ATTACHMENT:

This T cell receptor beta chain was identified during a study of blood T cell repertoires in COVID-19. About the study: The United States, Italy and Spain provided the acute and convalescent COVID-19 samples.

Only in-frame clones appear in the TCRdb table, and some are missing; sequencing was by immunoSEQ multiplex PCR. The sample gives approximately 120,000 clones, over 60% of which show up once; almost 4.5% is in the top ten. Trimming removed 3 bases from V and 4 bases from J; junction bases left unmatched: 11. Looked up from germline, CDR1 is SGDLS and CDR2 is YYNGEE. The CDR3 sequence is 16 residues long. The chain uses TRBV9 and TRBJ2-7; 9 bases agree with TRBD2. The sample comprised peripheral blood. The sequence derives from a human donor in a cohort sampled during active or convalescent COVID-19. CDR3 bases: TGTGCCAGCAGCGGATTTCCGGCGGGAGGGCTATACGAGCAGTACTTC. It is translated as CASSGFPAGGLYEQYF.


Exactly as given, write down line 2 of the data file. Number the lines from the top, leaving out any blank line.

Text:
Only in-frame clones appear in the TCRdb table, and some are missing; sequencing was by immunoSEQ multiplex PCR. The sample gives approximately 120,000 clones, over 60% of which show up once; almost 4.5% is in the top ten. Trimming removed 3 bases from V and 4 bases from J; junction bases left unmatched: 11. Looked up from germline, CDR1 is SGDLS and CDR2 is YYNGEE. The CDR3 sequence is 16 residues long. The chain uses TRBV9 and TRBJ2-7; 9 bases agree with TRBD2. The sample comprised peripheral blood. The sequence derives from a human donor in a cohort sampled during active or convalescent COVID-19. CDR3 bases: TGTGCCAGCAGCGGATTTCCGGCGGGAGGGCTATACGAGCAGTACTTC. It is translated as CASSGFPAGGLYEQYF.